King of Bling
Being a music major wasn’t hitting the right notes for Brian Smith (Bradley University, 1990) so he decided to change his major. To keep his scholarship at Bradley, he had to stay in the arts college, so he started taking drawing classes full-time before taking a jewelry metals class.
His jewelry metals professor mentioned to the class that the university used to have a major for jewelry making and that stuck with Smith and a few classmates in the course. The group of students got curriculum together with input from professors so the dean could make a case to the university.
“We got the dean to sign off on it. He presented it to the university and they reinstated the major, which was kind of cool,” Smith said. “Six of us, including myself, graduated with a bachelor of science in jewelry metal arts, which is an unusual degree.”
After school, he worked for a retail jeweler before working as a diamond broker where he managed loose diamond sales. “It was very eye-opening, fast-paced and a lot of money. It was exhilarating,” Smith said.
When his father retired, he wanted to do something with Brian, so he approached his son with the idea of opening a jewelry store. Brian agreed and left the diamond business to start Smith Jewelers in Cincinnati.
After eight years of running the store, the economy took a turn and they were forced to close in 2013. “It was small; it was high end; it was all custom-made stuff. We had a lot of fun,” Smith said.
Former Chapter Leadership Consultant Dave Sullivan asked Smith to make him a ring to honor his time on the road. Smith liked the design so much he made one for himself. His ring was the inspiration for a similar ring for former International President Jim Garboden.
While working for himself, Brian decided to transition from hand-drawn designs to CAD work (three-dimensional modeling). “It was new and I just kind of grabbed hold of it and said, ‘Okay, I’m gonna learn how to do this.’”
He traveled to the Quad Cities in Iowa to take CAD classes and anytime the company offered them he would sign up. The instructor told the class CAD is not easy, requires a great deal of effort and if they are not sitting down consciously designing every day, he wouldn’t be able to master the software. Smith took that to heart.
“I had the program on my laptop at the time and I would work in the store or take it home and I would be just creating stuff. Working on people’s projects, and admittedly, some of the early stuff is not great. But it was a forced learning curve. I decided I was not going to go back to doing it the way I was doing it before. This is how the industry was going to be moving, and I needed to move along with it or at least be on the forefront of it,” Smith said.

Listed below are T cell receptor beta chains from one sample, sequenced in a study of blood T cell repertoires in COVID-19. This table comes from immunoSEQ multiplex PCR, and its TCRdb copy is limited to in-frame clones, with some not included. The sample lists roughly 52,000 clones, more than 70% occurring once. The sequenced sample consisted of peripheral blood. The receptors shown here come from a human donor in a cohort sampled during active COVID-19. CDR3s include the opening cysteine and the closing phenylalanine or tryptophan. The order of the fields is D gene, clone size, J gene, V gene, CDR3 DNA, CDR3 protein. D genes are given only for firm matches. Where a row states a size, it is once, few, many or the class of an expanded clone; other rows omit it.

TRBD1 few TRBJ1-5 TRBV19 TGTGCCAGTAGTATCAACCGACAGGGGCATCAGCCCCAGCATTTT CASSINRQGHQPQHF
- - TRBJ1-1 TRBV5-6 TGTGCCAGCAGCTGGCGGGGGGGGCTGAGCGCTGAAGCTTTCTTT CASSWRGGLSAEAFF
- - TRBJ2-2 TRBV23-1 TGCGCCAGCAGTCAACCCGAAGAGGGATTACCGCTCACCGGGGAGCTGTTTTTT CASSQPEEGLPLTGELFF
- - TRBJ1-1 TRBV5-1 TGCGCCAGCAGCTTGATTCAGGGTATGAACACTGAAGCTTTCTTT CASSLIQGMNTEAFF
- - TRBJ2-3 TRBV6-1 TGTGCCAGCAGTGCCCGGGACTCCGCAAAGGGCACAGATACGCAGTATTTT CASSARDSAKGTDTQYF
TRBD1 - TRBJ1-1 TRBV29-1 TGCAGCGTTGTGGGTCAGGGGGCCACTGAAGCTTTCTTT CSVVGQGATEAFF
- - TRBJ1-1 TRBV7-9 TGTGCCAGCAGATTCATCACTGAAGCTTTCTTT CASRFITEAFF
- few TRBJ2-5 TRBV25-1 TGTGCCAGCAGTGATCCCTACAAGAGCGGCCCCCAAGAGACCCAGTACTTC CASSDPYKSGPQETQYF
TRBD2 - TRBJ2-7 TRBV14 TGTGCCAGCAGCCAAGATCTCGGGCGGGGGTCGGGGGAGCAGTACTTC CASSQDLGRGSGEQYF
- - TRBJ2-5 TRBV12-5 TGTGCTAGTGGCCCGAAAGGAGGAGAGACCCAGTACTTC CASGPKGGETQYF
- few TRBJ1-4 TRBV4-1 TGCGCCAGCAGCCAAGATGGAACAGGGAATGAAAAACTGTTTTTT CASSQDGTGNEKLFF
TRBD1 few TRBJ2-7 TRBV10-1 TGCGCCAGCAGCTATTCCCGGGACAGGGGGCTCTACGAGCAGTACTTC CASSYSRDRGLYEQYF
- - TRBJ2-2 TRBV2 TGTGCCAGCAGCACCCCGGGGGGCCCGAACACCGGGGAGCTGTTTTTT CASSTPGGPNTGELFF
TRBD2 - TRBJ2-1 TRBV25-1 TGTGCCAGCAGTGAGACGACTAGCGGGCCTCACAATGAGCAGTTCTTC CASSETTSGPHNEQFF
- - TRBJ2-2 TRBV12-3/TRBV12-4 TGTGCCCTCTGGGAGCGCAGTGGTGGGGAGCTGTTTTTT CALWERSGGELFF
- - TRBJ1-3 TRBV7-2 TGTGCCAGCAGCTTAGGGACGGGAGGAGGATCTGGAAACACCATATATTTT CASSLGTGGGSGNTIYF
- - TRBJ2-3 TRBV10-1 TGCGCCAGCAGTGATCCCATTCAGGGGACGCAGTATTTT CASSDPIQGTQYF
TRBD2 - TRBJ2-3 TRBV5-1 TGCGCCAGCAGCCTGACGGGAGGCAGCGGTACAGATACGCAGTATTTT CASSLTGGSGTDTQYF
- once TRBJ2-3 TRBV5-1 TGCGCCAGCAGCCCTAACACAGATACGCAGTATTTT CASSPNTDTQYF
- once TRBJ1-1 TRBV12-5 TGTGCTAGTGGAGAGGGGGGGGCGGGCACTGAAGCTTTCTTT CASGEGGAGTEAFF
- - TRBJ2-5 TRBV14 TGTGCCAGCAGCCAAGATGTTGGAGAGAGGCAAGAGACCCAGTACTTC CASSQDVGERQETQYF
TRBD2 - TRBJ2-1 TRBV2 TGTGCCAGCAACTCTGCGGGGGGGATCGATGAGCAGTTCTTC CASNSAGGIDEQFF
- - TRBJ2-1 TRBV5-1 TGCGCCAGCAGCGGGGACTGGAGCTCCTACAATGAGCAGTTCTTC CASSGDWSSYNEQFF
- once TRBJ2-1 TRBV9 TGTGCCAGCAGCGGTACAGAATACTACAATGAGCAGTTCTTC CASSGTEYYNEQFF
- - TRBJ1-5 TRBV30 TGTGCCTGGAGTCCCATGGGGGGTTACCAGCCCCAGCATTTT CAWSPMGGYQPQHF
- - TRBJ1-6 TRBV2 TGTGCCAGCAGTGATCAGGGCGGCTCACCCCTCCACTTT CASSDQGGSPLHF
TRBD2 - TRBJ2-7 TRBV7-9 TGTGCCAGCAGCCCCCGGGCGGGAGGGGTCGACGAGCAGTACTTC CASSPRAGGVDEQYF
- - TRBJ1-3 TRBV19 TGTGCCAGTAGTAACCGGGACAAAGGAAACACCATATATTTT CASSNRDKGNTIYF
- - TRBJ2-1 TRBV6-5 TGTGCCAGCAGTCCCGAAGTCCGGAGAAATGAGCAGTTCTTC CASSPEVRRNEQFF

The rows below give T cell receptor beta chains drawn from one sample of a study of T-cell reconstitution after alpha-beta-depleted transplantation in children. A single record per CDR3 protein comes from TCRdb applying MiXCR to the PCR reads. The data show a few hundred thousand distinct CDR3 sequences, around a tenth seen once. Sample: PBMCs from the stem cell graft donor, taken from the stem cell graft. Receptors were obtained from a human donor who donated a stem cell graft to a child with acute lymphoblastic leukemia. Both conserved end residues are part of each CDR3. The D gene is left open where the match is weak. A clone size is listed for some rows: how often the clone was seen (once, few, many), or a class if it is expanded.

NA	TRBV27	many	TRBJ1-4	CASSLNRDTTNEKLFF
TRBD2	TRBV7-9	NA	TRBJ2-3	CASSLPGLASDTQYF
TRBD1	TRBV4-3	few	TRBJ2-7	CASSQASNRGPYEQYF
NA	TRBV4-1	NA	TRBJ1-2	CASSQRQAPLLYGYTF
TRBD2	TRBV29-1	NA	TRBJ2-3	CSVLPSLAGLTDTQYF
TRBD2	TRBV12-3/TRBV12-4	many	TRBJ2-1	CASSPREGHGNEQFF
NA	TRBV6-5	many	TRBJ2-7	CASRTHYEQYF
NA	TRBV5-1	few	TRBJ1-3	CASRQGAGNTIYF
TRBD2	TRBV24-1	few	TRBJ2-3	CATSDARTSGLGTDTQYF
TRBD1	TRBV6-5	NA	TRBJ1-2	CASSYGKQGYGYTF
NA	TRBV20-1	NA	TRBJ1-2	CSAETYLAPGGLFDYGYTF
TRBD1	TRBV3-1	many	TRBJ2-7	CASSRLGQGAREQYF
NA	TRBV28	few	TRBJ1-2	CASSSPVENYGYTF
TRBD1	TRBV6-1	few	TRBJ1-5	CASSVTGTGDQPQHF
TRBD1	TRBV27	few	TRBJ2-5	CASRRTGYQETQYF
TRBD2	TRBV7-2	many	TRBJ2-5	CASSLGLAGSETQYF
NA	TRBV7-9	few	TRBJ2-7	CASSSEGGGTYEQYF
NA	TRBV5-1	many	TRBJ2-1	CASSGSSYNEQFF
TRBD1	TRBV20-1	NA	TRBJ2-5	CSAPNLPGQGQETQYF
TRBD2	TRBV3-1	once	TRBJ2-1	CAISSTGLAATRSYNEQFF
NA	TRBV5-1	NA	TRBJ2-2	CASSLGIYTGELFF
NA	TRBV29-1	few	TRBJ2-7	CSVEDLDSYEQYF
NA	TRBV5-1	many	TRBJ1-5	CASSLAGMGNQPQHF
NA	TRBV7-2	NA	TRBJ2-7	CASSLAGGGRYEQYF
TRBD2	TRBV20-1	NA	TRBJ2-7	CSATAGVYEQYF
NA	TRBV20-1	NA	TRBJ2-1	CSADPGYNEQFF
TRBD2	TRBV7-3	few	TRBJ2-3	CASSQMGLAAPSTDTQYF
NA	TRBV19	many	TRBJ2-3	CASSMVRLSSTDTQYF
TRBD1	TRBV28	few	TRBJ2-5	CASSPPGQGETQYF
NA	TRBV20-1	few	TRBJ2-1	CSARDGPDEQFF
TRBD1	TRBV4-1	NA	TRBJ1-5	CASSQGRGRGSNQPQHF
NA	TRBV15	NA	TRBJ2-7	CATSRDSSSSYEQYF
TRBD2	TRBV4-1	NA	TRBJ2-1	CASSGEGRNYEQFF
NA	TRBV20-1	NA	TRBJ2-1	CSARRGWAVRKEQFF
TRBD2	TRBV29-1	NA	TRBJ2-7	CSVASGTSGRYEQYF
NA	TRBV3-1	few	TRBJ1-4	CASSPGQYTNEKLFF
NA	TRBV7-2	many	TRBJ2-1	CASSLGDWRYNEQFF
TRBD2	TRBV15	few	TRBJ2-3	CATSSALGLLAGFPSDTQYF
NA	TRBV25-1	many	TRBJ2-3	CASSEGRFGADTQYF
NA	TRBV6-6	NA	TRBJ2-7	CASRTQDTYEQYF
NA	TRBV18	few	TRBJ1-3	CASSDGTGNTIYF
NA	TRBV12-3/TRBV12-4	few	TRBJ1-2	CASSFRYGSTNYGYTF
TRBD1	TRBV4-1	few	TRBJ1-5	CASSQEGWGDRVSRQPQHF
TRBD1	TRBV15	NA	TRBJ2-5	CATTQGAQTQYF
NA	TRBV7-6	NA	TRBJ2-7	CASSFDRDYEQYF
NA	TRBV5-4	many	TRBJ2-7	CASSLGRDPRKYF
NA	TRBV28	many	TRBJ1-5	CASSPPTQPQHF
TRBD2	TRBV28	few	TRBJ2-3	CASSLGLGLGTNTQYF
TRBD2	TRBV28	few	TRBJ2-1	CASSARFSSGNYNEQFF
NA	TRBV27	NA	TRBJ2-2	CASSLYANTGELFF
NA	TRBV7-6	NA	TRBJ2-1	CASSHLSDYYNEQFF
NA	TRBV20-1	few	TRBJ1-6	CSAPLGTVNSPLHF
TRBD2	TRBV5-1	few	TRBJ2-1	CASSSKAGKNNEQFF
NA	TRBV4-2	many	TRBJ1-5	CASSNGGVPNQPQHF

Now, Smith couldn’t imagine going back to hand-drawing everything. The way technology has evolved, he has software and machines for any job he can think of, it just comes down to picking which is best for the job.
After getting in touch with a former client in 2014, Smith joined Jewel Craft, the largest independent repair facility in North America as a CAD designer. Jewel Craft has more than 3,000 accounts nationwide and the CAD team does work for several chain stores.
“To sit down with someone and physically create what they are mentally picturing as a remembrance or as a special token–jewelry [piece] is a very, very emotional thing,” Smith said.
Creating special tokens and pieces is a point of pride for Smith, but it’s projects where he can combine his passion for jewelry making with the Fraternity that makes his job all the more unique.
Former Chapter Leadership Consultant Dave Sullivan (University of Cincinnati, 2007) asked Smith to make him a ring to honor his time on the road. Sullivan already had a rough design of what he wanted but needed Smith to bring it to life.
“I thought it was gonna be a cool ring. So I made the first one for Dave, and I made one for me that’s basically the same,” Smith said. “It has the Delt badge on top, the school logo on one side and then for him, it has Chi Chi on the side for the consultant chapter. For myself, I put Zeta Omega on the side of mine.”
Former International President Jim Garboden even asked Smith for a ring to commemorate his time leading the Fraternity. Smith started sketching some ideas for Garboden’s ring, but as the two friends had spent a lot of time together over the years, Garboden had grown to like Smith’s ring.
“Garbs is lucky that he did his when we did. Our technology is so much better, so the details on his ring are a lot sharper than they
are on mine,” Smith said. “We went through six or seven variations of the ring, different colors and different groupings, to get to the ring how we wanted it. But that one…I’m pretty proud of that one.”
Connections like this keep Smith designing and creating pieces for family and friends. “Everyone has a moment, thought or an event that is celebrated with jewelry. It has a connection, no matter how small.” Δ